The text of the speech made by Andrea Leadsom, the Conservative MP for South Northamptonshire, in the House of Commons on 16 July 2020.
I am sure that you, Madam Deputy Speaker, will remember the film “Groundhog Day”; as I stand here today, I have that strange feeling of déjà vu, and it is incredibly frustrating. Two and a half years ago, Members in this Chamber had a very fraught debate about what should happen to the Palace of Westminster, and now, to my regret, here we are again, revisiting that very same topic.
In preparing my remarks today, I looked in Hansard at the debate that we held on 31 January 2018, and I wish to remind the House of a few of the key points that I made as Leader of the House at the time. First, I said that 24/7 fire patrols carried out by teams of officers are necessary for Parliament to maintain its fire safety licence. With 7,500 people working in the Palace and more than 1 million visitors a year, the risks are immense. I said:
“Over the past 10 years, 60 incidents have had the potential to cause a serious fire.”
I went on:
“Secondly, there is a huge amount of asbestos packed into the walls”—
used to lag ancient pipes—
“that needs to be carefully and expensively removed”
before repairs can begin.
Thirdly, I said that many pipes and cables that are stuffed into the basement and throughout the Palace are literally
“decades past their lifespan, with some now being impossible to access. The likelihood of a major failure”
of sewerage, burst water pipes or critical system grows the longer the vast backlog of repairs and maintenance
“are left unaddressed.”—[Official Report, 31 January 2018; Vol. 635, c. 880-881.]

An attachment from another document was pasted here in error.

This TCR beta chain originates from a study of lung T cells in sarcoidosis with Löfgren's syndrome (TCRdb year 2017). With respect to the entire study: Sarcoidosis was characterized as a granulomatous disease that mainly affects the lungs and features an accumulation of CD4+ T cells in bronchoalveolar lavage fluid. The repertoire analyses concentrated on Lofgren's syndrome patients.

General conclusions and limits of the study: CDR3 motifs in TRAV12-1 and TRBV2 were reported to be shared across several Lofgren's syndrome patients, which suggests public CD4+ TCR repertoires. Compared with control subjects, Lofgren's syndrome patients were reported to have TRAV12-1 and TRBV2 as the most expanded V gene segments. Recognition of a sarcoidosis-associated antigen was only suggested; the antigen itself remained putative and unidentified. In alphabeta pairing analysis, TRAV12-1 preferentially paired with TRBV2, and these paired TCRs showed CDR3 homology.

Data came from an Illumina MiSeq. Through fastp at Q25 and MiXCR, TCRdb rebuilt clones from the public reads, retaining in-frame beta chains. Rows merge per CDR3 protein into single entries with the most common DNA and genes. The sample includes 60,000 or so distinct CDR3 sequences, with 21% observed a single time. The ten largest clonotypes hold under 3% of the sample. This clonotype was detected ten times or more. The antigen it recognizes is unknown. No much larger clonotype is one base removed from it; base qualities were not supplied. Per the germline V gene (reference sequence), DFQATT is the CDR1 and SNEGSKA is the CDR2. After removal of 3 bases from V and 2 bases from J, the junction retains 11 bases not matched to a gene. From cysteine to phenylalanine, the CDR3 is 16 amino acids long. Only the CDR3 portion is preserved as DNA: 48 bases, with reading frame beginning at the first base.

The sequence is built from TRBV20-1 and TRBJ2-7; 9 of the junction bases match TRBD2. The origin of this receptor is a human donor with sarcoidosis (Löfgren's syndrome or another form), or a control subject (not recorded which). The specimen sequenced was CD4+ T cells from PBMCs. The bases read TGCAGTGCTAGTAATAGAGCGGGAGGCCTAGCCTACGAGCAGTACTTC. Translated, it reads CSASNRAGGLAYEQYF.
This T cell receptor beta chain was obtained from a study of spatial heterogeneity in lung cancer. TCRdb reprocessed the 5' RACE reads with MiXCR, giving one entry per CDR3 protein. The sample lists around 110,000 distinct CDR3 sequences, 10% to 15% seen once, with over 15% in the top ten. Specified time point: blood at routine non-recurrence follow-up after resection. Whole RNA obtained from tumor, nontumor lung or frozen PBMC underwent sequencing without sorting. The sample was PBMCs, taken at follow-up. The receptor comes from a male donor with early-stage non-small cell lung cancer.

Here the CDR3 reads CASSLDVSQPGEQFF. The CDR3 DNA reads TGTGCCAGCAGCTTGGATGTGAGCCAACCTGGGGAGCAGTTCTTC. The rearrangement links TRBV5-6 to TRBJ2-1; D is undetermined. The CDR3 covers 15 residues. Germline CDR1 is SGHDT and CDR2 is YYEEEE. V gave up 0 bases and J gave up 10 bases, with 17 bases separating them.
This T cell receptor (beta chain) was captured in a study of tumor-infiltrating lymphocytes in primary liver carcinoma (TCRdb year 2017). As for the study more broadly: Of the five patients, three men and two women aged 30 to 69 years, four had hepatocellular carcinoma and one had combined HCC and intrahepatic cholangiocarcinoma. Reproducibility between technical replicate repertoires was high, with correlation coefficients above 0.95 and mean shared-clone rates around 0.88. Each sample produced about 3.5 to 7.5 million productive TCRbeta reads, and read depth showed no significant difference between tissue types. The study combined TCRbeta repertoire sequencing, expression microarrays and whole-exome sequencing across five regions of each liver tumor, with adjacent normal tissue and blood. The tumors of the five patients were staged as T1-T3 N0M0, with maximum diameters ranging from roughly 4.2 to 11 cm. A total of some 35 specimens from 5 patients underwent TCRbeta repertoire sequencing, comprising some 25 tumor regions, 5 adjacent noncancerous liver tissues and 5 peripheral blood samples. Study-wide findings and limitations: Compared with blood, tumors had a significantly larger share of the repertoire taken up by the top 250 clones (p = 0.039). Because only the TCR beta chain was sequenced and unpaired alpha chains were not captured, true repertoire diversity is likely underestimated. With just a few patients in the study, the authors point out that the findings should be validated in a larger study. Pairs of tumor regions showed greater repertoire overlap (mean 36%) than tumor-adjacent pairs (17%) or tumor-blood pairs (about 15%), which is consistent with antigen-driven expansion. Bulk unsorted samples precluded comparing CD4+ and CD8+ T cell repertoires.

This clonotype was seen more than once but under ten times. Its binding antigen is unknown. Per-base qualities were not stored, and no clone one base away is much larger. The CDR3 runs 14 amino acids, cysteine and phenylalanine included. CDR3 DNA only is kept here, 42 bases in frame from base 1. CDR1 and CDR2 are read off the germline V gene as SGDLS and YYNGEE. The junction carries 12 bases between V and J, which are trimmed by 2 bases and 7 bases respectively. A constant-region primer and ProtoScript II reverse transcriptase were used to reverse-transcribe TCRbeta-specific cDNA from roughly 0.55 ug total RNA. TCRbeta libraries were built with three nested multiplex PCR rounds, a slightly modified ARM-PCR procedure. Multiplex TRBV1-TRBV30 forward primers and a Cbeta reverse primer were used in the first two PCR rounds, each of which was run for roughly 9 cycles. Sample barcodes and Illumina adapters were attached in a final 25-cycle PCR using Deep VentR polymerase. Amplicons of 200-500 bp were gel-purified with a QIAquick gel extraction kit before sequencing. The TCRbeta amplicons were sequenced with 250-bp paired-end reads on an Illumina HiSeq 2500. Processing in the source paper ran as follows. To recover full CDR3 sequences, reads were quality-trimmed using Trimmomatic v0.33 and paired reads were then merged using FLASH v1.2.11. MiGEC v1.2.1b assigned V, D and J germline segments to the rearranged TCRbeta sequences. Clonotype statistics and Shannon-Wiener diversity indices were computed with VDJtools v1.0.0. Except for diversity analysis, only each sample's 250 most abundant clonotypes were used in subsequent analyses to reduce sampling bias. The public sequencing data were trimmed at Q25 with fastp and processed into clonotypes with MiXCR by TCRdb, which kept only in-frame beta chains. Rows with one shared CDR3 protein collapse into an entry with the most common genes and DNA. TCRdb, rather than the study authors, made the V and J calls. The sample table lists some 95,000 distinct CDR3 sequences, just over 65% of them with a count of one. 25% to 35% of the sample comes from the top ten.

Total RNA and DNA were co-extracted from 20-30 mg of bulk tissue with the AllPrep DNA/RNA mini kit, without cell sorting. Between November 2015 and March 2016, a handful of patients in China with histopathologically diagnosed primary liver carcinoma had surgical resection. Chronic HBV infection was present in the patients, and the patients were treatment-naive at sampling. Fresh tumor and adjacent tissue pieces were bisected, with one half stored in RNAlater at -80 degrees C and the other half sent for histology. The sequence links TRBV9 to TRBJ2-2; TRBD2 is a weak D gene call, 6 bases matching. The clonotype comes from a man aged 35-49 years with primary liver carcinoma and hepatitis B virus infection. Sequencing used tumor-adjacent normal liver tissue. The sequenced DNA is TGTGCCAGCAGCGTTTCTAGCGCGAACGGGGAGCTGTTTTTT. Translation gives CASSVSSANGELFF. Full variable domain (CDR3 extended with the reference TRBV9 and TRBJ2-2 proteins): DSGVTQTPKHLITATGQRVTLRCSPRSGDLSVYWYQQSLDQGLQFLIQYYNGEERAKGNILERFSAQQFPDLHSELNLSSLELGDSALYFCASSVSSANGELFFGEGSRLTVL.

Fourthly, on several occasions in recent months, falling stone masonry has forced parts of the Palace to be closed off, and it is only by sheer luck that no one has been injured or killed.
It is not a case of whether we fancy moving out or staying here. If we do not move out, all the evidence points to a disaster that will force us to move out. If and when that happens, as I pointed out in 2018, the contingency arrangement for a catastrophic failure in the Palace is a temporary Chamber in a building in Parliament Square using curtains and temporary wiring that is designed to last for a few weeks at most. That is the truth about the current situation, and that is why, in January 2018, the House agreed that we need to take action.
The Palace of Westminster is a UNESCO world heritage site, it is one of the most famous buildings in the world, and it is the seat of our democracy. Even if we cared not a jot for any of those facts, we still do not have the option to walk out and, as the SNP would like, simply hand the keys back to the Queen. It is our duty to maintain this iconic Palace for the more than 1 million visitors each year from around the world.
About 75% of the cost is for non-cosmetic work on the Palace. The money will be spent dealing with mechanical and engineering works, aimed at preserving essential services for future generations. It is not about carpets, curtains and wallpaper.